Rhys Chatham is a Paris-based and Manhattan-born composer, guitarist, and trumpet player, known internationally for his seminal contributions to no-wave, post-punk, noise, contemporary composition, and avant-garde music of all varieties. He’s altered the DNA of rock, creating a new strain of music, by fusing the overtone-drenched minimalism of the 60’s composers with the relentless, elemental fury of The Ramones, the textural intricacies of the avant-garde and the visceral punch of electric guitar-slinging punk rock.
Chatham began his musical career as La Monte Young’s piano tuner, later performing in the minimalist guru’s ensemble, The Theatre of Eternal Music, as well as its offshoot, Tony Conrad’s The Dream Syndicate. In 1971, Chatham founded the music program at The Kitchen and served as its music director for the better part of the next decade. During his tenure, he worked with Phillip Glass, Arthur Russell, Robert Fripp, Steve Reich, Arto Lindsay, Meredith Monk, Pauline Oliveros, and other giants of modern music. With his 1977 composition Guitar Trio, he became the first composer to make use of multiple electric guitars in special tunings, merging experimental sects of contemporary composition and rock music. Chatham continued this pursuit over the next decade, culminating in 1989 with An Angel Moves Too Fast to See, his first symphony for an orchestra of 100 electric guitars. He has since composed three other works for large guitar orchestra, A Crimson Grail (indoor version) in 2005 (written for 400 guitars), A Secret Rose in 2008 (written for 100 guitars), and finally, A Crimson Grail (outdoor version) in 2009 (written for 200 electric guitars and 16 electric basses).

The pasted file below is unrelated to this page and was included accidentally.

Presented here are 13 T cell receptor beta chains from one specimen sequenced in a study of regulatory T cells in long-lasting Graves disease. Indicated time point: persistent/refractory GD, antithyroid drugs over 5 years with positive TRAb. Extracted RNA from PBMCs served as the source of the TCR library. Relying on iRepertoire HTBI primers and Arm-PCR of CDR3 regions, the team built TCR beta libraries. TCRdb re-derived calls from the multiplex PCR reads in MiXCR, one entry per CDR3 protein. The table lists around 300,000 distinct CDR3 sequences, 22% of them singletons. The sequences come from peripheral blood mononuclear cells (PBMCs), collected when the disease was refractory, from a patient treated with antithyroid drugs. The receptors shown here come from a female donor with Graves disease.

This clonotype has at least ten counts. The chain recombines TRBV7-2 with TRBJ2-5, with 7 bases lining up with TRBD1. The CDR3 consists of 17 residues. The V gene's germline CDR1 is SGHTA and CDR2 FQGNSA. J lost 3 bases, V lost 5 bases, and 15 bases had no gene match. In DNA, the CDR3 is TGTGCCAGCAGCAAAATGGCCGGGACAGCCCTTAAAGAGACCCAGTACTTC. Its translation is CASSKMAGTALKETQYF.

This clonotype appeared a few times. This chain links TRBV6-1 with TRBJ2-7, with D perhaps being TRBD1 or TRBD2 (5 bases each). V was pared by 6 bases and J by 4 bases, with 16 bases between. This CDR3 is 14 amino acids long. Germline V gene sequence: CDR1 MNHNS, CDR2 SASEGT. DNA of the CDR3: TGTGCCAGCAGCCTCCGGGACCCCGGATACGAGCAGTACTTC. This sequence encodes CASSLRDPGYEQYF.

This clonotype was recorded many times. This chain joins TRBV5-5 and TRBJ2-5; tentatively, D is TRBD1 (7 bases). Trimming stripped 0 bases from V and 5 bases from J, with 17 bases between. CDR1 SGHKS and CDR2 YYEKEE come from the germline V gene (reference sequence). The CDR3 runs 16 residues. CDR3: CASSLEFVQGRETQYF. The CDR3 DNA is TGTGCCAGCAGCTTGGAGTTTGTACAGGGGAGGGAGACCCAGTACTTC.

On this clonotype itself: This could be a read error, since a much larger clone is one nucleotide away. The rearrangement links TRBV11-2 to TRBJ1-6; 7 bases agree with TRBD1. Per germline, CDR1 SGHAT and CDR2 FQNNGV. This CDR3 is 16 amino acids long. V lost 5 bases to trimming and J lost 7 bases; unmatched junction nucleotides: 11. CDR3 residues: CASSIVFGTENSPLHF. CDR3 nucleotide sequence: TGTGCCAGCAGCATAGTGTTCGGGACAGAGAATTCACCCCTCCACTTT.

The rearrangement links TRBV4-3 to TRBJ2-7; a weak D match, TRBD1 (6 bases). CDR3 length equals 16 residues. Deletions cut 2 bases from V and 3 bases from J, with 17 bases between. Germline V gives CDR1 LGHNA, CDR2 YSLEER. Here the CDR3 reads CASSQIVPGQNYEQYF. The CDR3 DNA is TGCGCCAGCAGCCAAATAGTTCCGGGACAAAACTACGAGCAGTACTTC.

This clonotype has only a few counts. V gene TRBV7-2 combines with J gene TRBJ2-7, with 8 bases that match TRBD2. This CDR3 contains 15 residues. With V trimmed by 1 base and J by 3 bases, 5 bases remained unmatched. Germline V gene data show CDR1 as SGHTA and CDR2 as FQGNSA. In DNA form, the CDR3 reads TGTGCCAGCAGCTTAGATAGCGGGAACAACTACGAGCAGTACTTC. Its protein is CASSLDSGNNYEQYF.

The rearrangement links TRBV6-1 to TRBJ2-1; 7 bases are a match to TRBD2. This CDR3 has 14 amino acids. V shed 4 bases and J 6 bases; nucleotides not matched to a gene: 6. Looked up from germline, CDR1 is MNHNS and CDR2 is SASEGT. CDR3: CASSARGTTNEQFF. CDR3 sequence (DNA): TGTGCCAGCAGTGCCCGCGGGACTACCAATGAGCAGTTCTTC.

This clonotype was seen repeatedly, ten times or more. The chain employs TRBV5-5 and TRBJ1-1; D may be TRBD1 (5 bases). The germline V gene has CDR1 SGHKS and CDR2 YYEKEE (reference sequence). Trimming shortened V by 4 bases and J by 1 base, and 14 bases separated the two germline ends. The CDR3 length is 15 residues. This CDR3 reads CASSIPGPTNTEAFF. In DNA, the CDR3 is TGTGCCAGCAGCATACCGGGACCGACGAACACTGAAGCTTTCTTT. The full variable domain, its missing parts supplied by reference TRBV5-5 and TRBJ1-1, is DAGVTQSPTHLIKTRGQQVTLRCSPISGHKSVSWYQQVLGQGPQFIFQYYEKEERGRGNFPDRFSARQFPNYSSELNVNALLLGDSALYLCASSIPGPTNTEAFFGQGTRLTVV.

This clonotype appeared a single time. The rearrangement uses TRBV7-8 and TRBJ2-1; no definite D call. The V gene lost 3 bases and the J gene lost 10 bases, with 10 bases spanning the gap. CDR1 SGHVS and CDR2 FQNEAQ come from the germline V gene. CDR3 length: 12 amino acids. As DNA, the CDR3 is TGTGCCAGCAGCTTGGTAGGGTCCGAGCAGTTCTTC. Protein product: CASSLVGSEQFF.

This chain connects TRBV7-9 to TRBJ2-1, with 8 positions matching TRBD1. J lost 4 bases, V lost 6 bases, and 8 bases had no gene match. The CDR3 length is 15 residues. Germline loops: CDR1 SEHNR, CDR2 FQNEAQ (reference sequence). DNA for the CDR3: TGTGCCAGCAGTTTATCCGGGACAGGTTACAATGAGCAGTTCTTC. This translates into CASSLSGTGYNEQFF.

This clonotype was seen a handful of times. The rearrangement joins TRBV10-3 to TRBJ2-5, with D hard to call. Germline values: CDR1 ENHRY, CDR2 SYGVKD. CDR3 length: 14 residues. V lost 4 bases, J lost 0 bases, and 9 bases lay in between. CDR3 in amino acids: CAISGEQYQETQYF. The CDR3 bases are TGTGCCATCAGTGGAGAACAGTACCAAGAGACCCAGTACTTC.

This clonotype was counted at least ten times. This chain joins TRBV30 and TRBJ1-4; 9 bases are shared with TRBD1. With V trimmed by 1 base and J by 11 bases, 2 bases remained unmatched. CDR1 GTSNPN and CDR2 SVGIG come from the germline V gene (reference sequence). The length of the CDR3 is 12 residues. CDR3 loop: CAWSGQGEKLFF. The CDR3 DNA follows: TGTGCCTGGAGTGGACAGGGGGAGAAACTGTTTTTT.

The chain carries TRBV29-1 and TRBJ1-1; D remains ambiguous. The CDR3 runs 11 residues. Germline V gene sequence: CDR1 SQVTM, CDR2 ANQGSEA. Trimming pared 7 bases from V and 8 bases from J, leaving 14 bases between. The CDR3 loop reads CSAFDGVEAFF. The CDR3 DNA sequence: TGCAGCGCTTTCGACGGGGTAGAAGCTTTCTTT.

After nearly five decades of rigorous performance and composition activities, Chatham makes his Maine debut at SPACE Gallery. He’ll perform one set of solo pieces and another with his trio, featuring bassist Tim Dahl (Child Abuse, Lydia Lunch) and drummer Kevin Shea (Talibam!, Storm & Stress, Mostly Other People Do the Killing).